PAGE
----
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BEIJING, China — Beleaguered electronics giant Foxconn has refuted a newly published report from Chinese academics that alleges serious labor violations and worker abuses at its Chinese factories, saying it takes labor laws and workers’ rights very seriously.
“Foxconn Technology Group strongly and categorically rejects reports in the Chinese and international media that are attributed to research by academics and students alleging worker abuse, illegal labor practices, and unsafe working conditions at our operations in China,” the Taiwan-based company said in an emailed statement Tuesday.
The statement came in response to a 90-page report from academics and students at China’s top universities, based on two months of surveys and research into 12 Foxconn factories in China. The report, which surveyed nearly 1,800 factory workers in China, charged that the company failed to address serious problems with working conditions and other labor issues, including misuse of student interns, rampant illegal overtime and violence against employees.
Foxconn is the world’s largest manufacturer of electronics, and makes best-selling gadgets like iPads and smart phones for the world’s top tech companies, from Apple and Sony to HP and Nokia. The company, which has nearly 1 million workers in China, has been under fire for months over working conditions following a spate of suicide at its Shenzhen plants this year.
The new report, issued Tuesday but leaked to Global Post and Chinese media earlier, alleged, among other things, that Foxconn did not produce pay raises and other changes promised in the wake of the suicides. Foxconn did not respond to earlier requests for comment on the academics’ scathing charges, but in this statement addressed the new allegations point-by-point.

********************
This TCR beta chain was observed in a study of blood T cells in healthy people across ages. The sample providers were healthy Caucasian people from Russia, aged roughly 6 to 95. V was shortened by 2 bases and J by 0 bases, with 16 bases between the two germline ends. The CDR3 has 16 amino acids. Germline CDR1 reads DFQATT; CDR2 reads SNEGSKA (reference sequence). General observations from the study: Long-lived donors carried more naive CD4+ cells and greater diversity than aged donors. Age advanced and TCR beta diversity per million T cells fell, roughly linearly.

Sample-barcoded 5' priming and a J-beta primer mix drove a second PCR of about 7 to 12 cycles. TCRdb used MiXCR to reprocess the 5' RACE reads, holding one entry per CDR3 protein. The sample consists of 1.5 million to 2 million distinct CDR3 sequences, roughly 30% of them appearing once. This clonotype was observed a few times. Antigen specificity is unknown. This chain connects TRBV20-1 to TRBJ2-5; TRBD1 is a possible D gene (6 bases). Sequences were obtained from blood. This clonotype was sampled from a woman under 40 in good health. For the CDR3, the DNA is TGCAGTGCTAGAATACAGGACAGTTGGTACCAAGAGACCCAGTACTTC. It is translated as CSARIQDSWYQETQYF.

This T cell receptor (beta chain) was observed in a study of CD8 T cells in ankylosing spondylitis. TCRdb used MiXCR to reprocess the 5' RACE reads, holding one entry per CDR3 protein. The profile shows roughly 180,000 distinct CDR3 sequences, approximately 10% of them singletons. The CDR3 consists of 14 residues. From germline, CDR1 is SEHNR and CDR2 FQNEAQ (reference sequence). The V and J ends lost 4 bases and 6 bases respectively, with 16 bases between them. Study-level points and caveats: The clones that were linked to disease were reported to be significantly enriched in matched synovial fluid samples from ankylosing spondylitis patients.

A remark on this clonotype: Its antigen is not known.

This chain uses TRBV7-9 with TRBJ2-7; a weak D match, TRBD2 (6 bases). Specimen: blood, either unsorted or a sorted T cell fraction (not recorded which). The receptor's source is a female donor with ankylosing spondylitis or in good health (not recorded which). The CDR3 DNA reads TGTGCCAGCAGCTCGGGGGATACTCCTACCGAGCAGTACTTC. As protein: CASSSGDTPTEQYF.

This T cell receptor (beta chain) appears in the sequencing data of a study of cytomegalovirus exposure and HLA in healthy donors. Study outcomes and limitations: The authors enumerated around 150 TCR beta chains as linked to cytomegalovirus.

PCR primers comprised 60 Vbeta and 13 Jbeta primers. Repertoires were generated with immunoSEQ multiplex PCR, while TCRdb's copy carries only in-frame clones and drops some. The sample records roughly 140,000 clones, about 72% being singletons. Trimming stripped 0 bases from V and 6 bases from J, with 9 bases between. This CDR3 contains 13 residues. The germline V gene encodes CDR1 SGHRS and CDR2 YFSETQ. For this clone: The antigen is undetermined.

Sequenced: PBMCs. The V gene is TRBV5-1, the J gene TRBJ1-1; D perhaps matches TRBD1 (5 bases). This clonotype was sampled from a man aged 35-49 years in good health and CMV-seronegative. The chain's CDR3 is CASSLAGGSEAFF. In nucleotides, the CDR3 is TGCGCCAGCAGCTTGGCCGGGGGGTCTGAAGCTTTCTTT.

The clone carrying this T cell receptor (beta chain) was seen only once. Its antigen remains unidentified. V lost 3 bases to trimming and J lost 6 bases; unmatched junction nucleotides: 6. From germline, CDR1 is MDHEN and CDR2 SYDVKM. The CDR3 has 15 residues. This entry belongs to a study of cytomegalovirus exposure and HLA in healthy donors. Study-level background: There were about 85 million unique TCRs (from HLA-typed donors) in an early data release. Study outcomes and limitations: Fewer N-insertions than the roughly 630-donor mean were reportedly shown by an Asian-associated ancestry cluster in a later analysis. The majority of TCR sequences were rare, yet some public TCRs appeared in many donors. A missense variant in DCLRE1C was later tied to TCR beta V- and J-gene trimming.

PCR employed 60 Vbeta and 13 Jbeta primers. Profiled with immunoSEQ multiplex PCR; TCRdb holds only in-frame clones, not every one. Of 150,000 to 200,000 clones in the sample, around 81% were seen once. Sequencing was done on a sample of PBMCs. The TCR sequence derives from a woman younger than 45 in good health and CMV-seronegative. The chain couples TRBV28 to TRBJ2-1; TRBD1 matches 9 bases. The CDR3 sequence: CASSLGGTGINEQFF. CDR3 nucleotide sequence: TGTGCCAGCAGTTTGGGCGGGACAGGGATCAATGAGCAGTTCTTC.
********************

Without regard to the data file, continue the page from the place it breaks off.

The company said it has, in fact, raised minimum worker wages for 85 percent of its workforce, with the remaining 15 percent yet to pass required performance evaluations.
The academics’ report said Foxconn workers reported repeated overtime law violations, routinely working more than double the number of legally allowed overtime hours each month. The company, however, said actual average overtime hours are clearly in line with local labor laws and that workers can legally request variances in overtime limits.
On the dicey issue of intern labor, the academics’ report charged Foxconn with misusing student laborers to circumvent paying full wages and benefits, but treating tens of thousands of interns as regular employees, in defiance of regulations.
The company said its interns, legally hired through partnerships with vocational schools, make up 7.6 percent of its China workforce and their employment is in accordance with labor laws.
“While we have found a small number of incidents where interns have voluntarily and legally worked overtime hours, we are working hard to institute a ban on any overtime work by interns and we are in the process of ensuring that this important policy is enforced across all of our operations,” the company said.
Overall, Foxconn said it is “committed to continuing to contribute to the economy of the cities where we operate and respecting all government laws and regulations… and to cooperating with accredited labor unions to address issues that are raised regarding any employee matters.”
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